Obviously I don’t know what Susan thinks about the situation, because you are the one who wrote to us. But it sounds like she has busied herself with work, friends, hobbies and other things , and it might be just to fill the void that the true love and passion she didn’t get from her partner would have satisfied. Whether the life you lead right now is fine with her is something you need to know about, for if Susan is also dissatisfied with the relationship, changes can and should be made. Both of you will either need to make some compromises to continue to live together, or you will be separating. Sitting down with Susan and talking to her, being honest about your feelings no matter how much it might hurt her, is the first step. Because only then can she process your reactions to her, which she must know by now, are “noncommittal.” If you feel as though you can’t do this on your own, suggest an impartial third party — a couples counselor who can mediate and keep emotions under control.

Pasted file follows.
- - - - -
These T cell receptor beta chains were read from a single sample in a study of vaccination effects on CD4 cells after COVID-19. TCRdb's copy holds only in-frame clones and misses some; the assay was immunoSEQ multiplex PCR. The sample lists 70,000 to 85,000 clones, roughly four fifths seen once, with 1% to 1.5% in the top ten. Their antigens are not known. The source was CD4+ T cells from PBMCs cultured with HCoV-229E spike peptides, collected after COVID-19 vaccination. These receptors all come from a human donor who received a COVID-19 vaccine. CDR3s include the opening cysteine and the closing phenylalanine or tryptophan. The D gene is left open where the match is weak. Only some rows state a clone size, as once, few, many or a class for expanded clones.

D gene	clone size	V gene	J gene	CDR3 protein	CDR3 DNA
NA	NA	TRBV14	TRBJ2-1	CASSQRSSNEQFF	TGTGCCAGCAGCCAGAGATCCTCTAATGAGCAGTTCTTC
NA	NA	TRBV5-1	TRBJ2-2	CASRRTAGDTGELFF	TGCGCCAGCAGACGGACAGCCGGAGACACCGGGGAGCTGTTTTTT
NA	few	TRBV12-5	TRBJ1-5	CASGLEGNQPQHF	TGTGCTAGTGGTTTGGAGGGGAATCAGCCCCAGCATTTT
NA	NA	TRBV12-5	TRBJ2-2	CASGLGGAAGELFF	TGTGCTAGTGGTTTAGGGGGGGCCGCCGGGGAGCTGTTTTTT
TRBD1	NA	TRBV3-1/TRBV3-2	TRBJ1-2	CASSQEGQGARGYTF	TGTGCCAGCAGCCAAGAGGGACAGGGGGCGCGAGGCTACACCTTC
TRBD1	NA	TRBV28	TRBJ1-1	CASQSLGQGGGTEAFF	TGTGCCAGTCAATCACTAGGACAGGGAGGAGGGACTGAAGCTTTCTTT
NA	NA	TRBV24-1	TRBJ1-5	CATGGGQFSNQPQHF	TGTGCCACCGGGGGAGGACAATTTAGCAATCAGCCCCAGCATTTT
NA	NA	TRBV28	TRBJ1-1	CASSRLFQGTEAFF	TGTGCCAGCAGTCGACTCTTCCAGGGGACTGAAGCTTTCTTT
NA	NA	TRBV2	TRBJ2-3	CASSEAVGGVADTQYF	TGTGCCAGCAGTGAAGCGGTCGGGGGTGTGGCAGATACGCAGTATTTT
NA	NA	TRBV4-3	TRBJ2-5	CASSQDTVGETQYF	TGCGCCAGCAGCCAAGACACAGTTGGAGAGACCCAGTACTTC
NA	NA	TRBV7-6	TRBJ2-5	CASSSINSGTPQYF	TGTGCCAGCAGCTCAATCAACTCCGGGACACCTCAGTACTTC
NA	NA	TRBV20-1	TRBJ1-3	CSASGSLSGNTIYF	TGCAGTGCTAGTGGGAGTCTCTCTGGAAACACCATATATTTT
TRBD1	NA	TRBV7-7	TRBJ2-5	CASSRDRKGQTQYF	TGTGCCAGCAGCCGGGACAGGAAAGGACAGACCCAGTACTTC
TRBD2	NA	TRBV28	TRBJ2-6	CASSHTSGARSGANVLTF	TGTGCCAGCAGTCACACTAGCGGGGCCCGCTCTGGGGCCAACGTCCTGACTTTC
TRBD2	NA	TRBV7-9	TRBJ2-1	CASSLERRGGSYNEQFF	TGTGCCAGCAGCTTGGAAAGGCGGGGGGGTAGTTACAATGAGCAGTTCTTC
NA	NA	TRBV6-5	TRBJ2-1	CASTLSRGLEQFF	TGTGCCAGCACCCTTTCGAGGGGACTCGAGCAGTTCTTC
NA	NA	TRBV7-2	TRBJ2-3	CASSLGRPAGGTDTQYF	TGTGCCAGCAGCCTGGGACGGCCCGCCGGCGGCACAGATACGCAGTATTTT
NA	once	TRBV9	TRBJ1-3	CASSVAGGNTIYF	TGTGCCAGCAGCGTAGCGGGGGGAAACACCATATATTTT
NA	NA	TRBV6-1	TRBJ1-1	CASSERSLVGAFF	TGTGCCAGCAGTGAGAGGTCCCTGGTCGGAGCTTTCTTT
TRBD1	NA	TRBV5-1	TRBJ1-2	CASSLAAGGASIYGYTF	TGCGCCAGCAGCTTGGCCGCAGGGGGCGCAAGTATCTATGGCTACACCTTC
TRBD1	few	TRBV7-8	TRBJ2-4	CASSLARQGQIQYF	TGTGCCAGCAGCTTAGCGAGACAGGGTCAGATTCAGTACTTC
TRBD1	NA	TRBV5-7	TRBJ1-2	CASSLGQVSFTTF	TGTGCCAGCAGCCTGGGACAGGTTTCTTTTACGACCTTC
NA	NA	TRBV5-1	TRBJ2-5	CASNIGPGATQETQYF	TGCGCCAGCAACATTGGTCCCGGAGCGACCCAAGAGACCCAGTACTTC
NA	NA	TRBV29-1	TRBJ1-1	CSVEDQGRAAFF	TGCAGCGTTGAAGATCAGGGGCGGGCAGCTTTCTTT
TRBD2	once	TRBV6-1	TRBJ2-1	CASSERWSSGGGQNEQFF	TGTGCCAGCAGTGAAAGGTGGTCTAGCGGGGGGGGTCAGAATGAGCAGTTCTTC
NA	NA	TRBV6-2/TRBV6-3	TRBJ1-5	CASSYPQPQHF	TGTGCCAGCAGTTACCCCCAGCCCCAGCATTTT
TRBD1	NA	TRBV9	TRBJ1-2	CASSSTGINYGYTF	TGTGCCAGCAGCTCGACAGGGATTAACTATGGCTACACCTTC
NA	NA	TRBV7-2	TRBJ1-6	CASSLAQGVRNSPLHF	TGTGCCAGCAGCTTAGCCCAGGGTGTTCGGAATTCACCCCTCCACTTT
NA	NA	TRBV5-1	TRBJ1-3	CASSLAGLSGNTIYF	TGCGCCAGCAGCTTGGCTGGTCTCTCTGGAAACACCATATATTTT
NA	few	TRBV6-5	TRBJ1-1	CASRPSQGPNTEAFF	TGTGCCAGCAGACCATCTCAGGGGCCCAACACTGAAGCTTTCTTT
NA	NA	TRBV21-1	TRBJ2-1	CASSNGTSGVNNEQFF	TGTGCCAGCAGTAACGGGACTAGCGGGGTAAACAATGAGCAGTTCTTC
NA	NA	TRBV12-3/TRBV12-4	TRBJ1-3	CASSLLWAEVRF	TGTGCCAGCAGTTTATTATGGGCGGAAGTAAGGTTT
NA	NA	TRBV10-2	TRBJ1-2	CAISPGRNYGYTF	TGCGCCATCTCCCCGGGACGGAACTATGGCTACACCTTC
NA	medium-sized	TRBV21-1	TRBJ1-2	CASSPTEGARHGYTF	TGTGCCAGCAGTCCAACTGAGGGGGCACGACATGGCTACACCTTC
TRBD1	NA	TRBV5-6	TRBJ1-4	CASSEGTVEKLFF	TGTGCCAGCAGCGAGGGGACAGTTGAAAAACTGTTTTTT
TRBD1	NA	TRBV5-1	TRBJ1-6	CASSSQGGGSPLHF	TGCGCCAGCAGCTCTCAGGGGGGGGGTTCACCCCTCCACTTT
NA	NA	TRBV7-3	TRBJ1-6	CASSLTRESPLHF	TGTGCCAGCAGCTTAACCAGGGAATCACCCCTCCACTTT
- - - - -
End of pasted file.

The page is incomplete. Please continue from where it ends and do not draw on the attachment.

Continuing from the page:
If you have decided that you want to stay with Susan, and she, with you, there has to be some sort of connection between the two of you. If it’s not true love and passion, at least you can fan the flame of sexual desire, assuming you are reasonably attracted to one another. Sex will connect you, momentarily, in a physical way, if not an emotional one. And it will be up to the two of you to try and re-connect as a couple by doing things together, and trying harder to be interested in each other as people. If you can’t do these things, staying together will be difficult to impossible, and your life will be increasingly depressing and empty. Living in a loveless marriage is one of the most lonely states a person can be in, for you’re not free to pursue the love you want, and you’re not getting it from the one person who should be freely and joyfully offering it to you. Marriage is a partnership. A good one makes each partner strive to be a better person. A good one makes you happier to be alive. A good one allows each partner to know, deep down, that there is at least one person in the world who won’t let them down, who wants them and loves than more than anyone else, and shows it, body and soul. Otherwise, in my opinion it would be far better to be a “two time loser in the game of love” than to suffer the sadness of being stuck in a marriage in which you don’t have passion, or feel appreciated, loved, or nurtured.